Walking-Dead-Character-Daryl-Dixon-HD-Wallpaper_Vvallpaper.NetDaryl Dixon (Norman Reedus) is hands down the best character on AMC’s The Walking Dead, despite the fact that he doesn’t appear in the comics that serve as the zombie drama’s source material. In fact, he’s one of the few characters I don’t regularly root for to die, and even inspired the popular “If Daryl Dies, We Riot” meme. Folks love his grizzled-redneck-badass-with-a-heart-of-gold persona. But still, Daryl is one of the few survivors of the undead apocalypse not on the receiving end of some sweet, sweet loving so far. But perhaps that may change moving into season four.

Seriously, everyone but Daryl is hooking up. There’s Glenn (Steven Yeun) and Maggie (Lauren Cohan), and Rick (Andrew Lincoln) and Lori (Sarah Wayne Callies) and Ghost Lori (still Sarah Wayne Callies). Even Shane (Jon Bernthal) and The Governor (David Morrissey) get laid left and right, and they’re dicks. Why can’t Daryl find somebody to love?

Before you all start yelling, “But what about Carol (Melissa McBride)?” that bit of weirdness doesn’t appear to be going anywhere. After nothing came of her throwing herself at him early on in season three, and after he saved her life, the two settled back into a more platonic, almost familial relationship. Also, we don’t know how much season four of The Walking Dead will pull from the comics, but if they keep one particular storyline, there could be a love connection between Carol and newcomer Tyreese (Chad L. Coleman).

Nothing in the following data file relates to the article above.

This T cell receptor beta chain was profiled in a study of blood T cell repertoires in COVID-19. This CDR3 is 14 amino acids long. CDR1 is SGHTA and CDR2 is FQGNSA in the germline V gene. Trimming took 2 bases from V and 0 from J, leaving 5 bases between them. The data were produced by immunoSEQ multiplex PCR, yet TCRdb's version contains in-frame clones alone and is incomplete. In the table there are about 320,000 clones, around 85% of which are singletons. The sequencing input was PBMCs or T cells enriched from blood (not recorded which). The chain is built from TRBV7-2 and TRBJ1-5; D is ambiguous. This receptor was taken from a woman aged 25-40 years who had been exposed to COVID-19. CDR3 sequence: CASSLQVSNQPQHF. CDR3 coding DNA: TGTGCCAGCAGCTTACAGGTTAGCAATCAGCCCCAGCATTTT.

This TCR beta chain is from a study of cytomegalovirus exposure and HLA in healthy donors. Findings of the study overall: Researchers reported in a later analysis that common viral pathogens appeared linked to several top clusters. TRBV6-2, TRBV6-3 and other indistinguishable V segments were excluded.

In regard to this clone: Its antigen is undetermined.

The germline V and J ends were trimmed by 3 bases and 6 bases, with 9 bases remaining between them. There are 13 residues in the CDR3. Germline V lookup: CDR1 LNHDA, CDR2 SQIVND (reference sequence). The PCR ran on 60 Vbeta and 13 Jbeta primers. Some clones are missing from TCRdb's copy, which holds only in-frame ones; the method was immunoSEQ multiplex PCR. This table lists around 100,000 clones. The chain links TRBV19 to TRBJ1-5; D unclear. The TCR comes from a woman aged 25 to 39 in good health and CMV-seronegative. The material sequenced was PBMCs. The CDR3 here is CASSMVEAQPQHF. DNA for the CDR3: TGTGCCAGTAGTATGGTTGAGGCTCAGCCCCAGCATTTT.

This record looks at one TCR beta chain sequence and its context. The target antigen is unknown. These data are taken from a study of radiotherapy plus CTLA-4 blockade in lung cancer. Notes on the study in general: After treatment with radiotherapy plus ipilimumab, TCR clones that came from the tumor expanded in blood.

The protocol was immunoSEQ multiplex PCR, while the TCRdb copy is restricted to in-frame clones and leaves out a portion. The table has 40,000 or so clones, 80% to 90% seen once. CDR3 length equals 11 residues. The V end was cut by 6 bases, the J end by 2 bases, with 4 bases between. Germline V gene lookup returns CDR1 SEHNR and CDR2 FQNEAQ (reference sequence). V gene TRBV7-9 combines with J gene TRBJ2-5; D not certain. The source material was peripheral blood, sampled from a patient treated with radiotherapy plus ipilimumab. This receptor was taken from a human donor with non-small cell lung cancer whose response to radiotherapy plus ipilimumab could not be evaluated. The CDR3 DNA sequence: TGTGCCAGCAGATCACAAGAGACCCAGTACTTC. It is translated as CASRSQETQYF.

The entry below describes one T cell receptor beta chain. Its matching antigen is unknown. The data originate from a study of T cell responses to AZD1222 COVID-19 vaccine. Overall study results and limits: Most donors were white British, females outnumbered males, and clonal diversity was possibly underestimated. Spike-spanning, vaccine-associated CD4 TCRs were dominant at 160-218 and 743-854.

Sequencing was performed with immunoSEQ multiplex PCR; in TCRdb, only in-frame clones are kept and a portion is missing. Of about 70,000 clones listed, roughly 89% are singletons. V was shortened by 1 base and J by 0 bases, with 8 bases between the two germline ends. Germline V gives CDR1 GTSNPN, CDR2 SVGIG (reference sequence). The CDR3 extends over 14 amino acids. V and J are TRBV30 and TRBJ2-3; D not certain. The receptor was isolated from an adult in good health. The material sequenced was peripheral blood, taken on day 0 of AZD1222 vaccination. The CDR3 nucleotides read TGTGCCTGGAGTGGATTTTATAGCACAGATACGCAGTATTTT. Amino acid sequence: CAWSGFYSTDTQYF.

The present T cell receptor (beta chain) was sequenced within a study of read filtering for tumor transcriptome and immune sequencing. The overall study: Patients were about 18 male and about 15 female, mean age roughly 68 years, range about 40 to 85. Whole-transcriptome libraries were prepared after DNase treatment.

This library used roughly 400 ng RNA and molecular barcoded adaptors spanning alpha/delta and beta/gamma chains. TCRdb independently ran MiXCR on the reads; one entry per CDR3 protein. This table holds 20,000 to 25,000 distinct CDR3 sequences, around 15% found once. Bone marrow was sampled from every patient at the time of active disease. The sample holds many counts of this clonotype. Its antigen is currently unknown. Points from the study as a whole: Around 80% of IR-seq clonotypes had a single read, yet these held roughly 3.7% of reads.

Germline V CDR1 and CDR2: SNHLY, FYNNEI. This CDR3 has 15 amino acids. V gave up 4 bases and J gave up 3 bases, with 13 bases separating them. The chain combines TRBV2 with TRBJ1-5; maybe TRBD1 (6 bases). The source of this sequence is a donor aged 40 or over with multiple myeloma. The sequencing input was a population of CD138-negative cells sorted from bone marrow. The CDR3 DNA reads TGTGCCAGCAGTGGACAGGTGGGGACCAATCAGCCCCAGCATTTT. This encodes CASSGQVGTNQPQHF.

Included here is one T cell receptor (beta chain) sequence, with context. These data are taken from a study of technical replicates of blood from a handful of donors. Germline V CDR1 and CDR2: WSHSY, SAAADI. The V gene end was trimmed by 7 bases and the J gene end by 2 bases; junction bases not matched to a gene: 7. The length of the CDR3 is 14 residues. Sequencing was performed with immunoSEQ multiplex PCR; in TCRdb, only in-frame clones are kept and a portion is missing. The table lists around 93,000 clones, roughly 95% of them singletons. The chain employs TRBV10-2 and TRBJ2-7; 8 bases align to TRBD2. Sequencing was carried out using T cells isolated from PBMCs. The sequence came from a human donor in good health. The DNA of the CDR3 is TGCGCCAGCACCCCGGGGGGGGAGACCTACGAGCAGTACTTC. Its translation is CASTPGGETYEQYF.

The CW Cancels Cult, Stunning Exactly No One


When it was announced that Farscape creator Rockne S. O’Bannon was bringing a non-space-y meta-thriller to the CW, it raised a lot of eyebrows, though not necessarily a lot of interested ones. Cult was a thriller-within-a-thriller, telling the story of a journalist whose brother got caught up in the for-real cult following of a CW show called Cult — therein lies the meta — about a cult leader whose following is infiltrated by a cop whose sister he kidnapped. Everything everyone did was drowning in conspiracy, and it seemed like everyone was in on it. It could have been a pretty solid one-off, if nothing else.

So it’s no surprise that the CW has canceled Cult after only seven episodes, at the height of its central mystery! Only that was to be expected, because the ratings weren’t great, especially after it moved to Friday nights just a couple of episodes in. There’s a reason why those ratings were so low: the show seemed to have been written by someone who only found out about things like TV shows and mysteries secondhand, without ever experiencing these things for themselves. The overall approach in everything from the writing to the pacing to Matt Davis’ understated way of overstating everything made for a wacky combination that was 90% fun to watch because of its WTF factor, and 10% to actually see where the mystery was going. O’Bannon tweeted his response, keeping it cool.